Business and K to 12

 (The Philippine Star) |  

In October 2010, several business groups signed a memorandum of agreement (MOA) with the Department of Education (DepEd).

The business groups were: Business Processing Association of the Philippines (BPAP), Chamber of Commerce of the Philippine Islands (CCPI), Employers Confederation of the Philippines (ECOP), Makati Business Club (MBC), Philippine Business for Education (PBEd), Philippine Chamber of Commerce and Industry (PCCI), Semiconductor and Electronics Industries of the Philippines (SEIPI), and the Joint Foreign Chambers of the Philippines, consisting of American Chamber of Commerce of the Philippines, Australian-New Zealand Chamber of Commerce, Canadian Chamber of Commerce of the Philippines, European Chamber of Commerce of the Philippines, Japanese Chamber of Commerce and Industry of the Philippines, Korean Chamber of Commerce of the Philippines, and Philippine Association of Multinational Companies Regional Headquarters.

The business groups promised to employ graduates of Grade 12 (provided, of course, that these graduates met the hiring qualifications of individual companies).

In May 2015, another MOA was signed by the same groups.

This MOA reiterated the commitment of the business groups “to implement programs to encourage and influence their members to accept for employment applicants who have completed the new 12-year Basic Education Program from any private or public school in the Philippines.”

On Tuesday, Feb. 16, business groups will again sign another MOA with DepEd.

Joining the earlier groups are German-Philippine Chamber of Commerce and Industry (GPCCI), Management Association of the Philippines (MAP), and People Management Association of the Philippines (PMAP). The BPAP has since changed its name to IT and Business Processing Association of the Philippines (IBPAP).

The new MOA adds three crucial elements to the success of the K to 12 program.


The business groups now will encourage their members “(1) to support DepEd in jobs profiling and skills mapping in areas where the members operate; (2) to partner with the local DepEd offices or specific schools by providing support and opportunities for work immersion for students, training of teachers, and use of facilities; and (3) whenever possible, to help the local DepEd and the schools in addressing resource gaps through donations.”

There is no need to explain the third one, because the government cannot completely implement the K to 12 program (or any other program, for that matter) without substantial financial or other types of help from the private sector.

The first one needs some explanation.

The promise of DepEd that Grade 12 graduates will be employable assumes that these learners would have been given employable skills. Employable skills, by definition, are the skills that employers want.

DepEd by itself cannot determine what these skills are. Only employers can identify these skills. That is why companies have to tell DepEd what skills they want.

Republic Act 10533 (the K to 12 Law) has provided for this crucial element of the education reform. In Section 6, the law commands DepEd to consult business groups in forming the curriculum.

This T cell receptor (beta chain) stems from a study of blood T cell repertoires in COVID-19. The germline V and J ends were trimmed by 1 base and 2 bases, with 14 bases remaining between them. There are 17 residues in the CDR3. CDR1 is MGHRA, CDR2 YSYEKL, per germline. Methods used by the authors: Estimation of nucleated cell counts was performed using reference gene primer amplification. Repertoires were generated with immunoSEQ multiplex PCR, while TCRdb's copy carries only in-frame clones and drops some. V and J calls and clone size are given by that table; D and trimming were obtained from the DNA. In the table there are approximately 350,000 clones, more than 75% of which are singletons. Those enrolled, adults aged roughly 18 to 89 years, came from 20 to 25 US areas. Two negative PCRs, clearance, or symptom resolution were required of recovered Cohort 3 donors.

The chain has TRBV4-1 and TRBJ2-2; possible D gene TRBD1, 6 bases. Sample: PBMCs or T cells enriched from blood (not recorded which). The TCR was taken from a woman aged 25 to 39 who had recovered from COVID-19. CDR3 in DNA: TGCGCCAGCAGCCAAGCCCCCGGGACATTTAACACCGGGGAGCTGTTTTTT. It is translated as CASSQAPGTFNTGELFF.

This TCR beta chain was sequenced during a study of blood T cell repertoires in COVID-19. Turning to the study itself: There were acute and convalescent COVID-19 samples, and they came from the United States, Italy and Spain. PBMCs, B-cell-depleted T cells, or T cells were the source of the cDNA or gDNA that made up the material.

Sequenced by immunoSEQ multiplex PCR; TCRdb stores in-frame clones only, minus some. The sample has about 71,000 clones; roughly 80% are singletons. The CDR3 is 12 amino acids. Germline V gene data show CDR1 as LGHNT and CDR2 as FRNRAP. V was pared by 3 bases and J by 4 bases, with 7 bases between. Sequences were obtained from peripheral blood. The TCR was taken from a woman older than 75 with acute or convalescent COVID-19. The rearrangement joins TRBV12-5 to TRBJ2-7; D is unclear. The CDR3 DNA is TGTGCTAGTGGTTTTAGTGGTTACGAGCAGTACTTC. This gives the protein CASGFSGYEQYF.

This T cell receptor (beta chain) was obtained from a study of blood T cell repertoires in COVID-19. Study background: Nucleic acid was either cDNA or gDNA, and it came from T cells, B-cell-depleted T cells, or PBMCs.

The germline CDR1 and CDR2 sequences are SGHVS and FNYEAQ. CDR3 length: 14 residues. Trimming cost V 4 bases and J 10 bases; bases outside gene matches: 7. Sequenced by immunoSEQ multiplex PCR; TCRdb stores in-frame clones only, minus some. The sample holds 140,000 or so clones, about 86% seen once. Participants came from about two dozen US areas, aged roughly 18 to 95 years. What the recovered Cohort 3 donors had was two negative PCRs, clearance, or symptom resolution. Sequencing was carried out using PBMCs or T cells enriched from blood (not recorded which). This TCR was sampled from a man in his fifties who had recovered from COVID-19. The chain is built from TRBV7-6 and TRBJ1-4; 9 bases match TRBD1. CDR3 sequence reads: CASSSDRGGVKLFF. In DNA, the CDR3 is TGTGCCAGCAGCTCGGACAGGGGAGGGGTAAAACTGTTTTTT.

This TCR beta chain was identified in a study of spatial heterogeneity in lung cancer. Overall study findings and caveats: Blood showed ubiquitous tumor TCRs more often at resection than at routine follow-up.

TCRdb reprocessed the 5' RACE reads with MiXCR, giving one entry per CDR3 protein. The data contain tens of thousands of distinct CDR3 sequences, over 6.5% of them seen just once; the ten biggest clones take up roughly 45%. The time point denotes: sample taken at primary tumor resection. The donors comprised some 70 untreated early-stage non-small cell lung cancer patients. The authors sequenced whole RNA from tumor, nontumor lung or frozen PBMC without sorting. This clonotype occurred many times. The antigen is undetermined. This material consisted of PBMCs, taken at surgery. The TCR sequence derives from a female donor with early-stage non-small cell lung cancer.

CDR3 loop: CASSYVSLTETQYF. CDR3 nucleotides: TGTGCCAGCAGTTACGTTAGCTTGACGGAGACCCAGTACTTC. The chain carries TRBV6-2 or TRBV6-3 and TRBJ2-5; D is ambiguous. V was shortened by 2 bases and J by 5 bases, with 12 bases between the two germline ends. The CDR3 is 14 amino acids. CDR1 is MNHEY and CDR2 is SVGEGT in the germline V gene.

Section 6 reads: “There shall be created a curriculum consultative committee chaired by the DepEd Secretary or his/her duly authorized representative and with members composed of, but not limited to, a representative each from the CHED, the TESDA, the DOLE, the PRC, the Department of Science and Technology (DOST), and a representative from the business chambers such as the Information Technology Business Process Outsourcing (IT-BPO) industry association. The consultative committee shall oversee the review and evaluation of the implementation of the basic education curriculum and may recommend to the DepEd the formulation of necessary refinements in the curriculum.”

As of this writing, that committee has not yet been created. DepEd has formulated its Curriculum Guides without the active input of the business community. (Secretary Armin Luistro FSC has promised to create the committee before he leaves office.)

The new MOA gives DepEd the network through which it can finally implement this section of the K to 12 law. It will be industry that will now do the listing of employable skills that DepEd can then incorporate in the curriculum.

The second one commits the groups to dual training. Dual training means that students will spend only part of their time on campus and most of their time in enterprises or companies.

The Philippine government, in a Joint Declaration of Intent with the Federal Republic of Germany (signed in Berlin on Sept. 19, 2014), committed “to support the promotion of dual, enterprise-based, practice-oriented education and training (known as dual training) as a key element of educational reform.” That document specified that dual training would be integrated by DepEd into the K to 12 program.

Dual training can succeed only if companies accept high school students and systematically train them to gain employable skills. The teachers themselves also need to do immersion, if they are to guide their students properly. (The Commission on Higher Education recently used the same principle in their campaign to fund college teachers undergoing internship or externship in companies.)

The new MOA ensures that companies will help DepEd in teaching students. Education is too important a task to be left to educators. It is now a cliché to say that it takes a whole village to educate a child. To educate the next generation of Filipino adults, DepEd needs everyone’s help, especially that of business and industry.

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